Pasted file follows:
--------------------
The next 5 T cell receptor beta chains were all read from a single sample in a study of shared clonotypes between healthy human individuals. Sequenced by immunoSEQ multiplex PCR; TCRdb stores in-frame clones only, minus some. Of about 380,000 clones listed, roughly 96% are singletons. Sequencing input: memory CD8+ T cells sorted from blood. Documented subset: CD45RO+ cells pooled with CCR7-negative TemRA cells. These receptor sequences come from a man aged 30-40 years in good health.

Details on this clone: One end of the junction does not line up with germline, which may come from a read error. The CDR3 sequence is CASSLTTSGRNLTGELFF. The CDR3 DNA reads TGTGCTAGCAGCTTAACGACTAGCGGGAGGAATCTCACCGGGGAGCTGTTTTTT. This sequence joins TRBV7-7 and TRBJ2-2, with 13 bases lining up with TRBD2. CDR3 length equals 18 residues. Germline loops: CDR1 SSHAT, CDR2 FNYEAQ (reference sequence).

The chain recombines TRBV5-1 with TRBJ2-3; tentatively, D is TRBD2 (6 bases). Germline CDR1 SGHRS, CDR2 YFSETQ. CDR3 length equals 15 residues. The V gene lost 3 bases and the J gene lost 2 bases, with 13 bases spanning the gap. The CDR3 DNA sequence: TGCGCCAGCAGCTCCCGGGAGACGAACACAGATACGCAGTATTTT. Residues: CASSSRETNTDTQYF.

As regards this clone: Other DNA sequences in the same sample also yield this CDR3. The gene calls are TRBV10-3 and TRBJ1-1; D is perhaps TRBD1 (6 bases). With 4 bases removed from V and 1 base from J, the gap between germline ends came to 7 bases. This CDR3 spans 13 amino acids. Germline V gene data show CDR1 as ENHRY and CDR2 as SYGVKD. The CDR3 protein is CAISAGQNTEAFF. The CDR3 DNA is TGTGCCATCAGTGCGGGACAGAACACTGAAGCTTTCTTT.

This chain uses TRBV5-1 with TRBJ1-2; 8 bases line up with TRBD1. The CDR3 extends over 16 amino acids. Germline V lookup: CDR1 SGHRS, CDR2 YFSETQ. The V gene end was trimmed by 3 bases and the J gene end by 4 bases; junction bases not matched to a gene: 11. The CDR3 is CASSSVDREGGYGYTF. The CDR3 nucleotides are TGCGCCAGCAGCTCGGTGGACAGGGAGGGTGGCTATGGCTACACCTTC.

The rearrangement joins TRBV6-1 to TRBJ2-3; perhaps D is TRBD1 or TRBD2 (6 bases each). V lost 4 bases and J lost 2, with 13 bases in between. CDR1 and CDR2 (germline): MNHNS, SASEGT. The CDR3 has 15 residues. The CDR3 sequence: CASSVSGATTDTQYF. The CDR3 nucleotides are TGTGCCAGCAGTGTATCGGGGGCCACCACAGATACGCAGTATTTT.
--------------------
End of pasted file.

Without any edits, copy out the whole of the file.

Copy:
The next 5 T cell receptor beta chains were all read from a single sample in a study of shared clonotypes between healthy human individuals. Sequenced by immunoSEQ multiplex PCR; TCRdb stores in-frame clones only, minus some. Of about 380,000 clones listed, roughly 96% are singletons. Sequencing input: memory CD8+ T cells sorted from blood. Documented subset: CD45RO+ cells pooled with CCR7-negative TemRA cells. These receptor sequences come from a man aged 30-40 years in good health.

Details on this clone: One end of the junction does not line up with germline, which may come from a read error. The CDR3 sequence is CASSLTTSGRNLTGELFF. The CDR3 DNA reads TGTGCTAGCAGCTTAACGACTAGCGGGAGGAATCTCACCGGGGAGCTGTTTTTT. This sequence joins TRBV7-7 and TRBJ2-2, with 13 bases lining up with TRBD2. CDR3 length equals 18 residues. Germline loops: CDR1 SSHAT, CDR2 FNYEAQ (reference sequence).

The chain recombines TRBV5-1 with TRBJ2-3; tentatively, D is TRBD2 (6 bases). Germline CDR1 SGHRS, CDR2 YFSETQ. CDR3 length equals 15 residues. The V gene lost 3 bases and the J gene lost 2 bases, with 13 bases spanning the gap. The CDR3 DNA sequence: TGCGCCAGCAGCTCCCGGGAGACGAACACAGATACGCAGTATTTT. Residues: CASSSRETNTDTQYF.

As regards this clone: Other DNA sequences in the same sample also yield this CDR3. The gene calls are TRBV10-3 and TRBJ1-1; D is perhaps TRBD1 (6 bases). With 4 bases removed from V and 1 base from J, the gap between germline ends came to 7 bases. This CDR3 spans 13 amino acids. Germline V gene data show CDR1 as ENHRY and CDR2 as SYGVKD. The CDR3 protein is CAISAGQNTEAFF. The CDR3 DNA is TGTGCCATCAGTGCGGGACAGAACACTGAAGCTTTCTTT.

This chain uses TRBV5-1 with TRBJ1-2; 8 bases line up with TRBD1. The CDR3 extends over 16 amino acids. Germline V lookup: CDR1 SGHRS, CDR2 YFSETQ. The V gene end was trimmed by 3 bases and the J gene end by 4 bases; junction bases not matched to a gene: 11. The CDR3 is CASSSVDREGGYGYTF. The CDR3 nucleotides are TGCGCCAGCAGCTCGGTGGACAGGGAGGGTGGCTATGGCTACACCTTC.

The rearrangement joins TRBV6-1 to TRBJ2-3; perhaps D is TRBD1 or TRBD2 (6 bases each). V lost 4 bases and J lost 2, with 13 bases in between. CDR1 and CDR2 (germline): MNHNS, SASEGT. The CDR3 has 15 residues. The CDR3 sequence: CASSVSGATTDTQYF. The CDR3 nucleotides are TGTGCCAGCAGTGTATCGGGGGCCACCACAGATACGCAGTATTTT.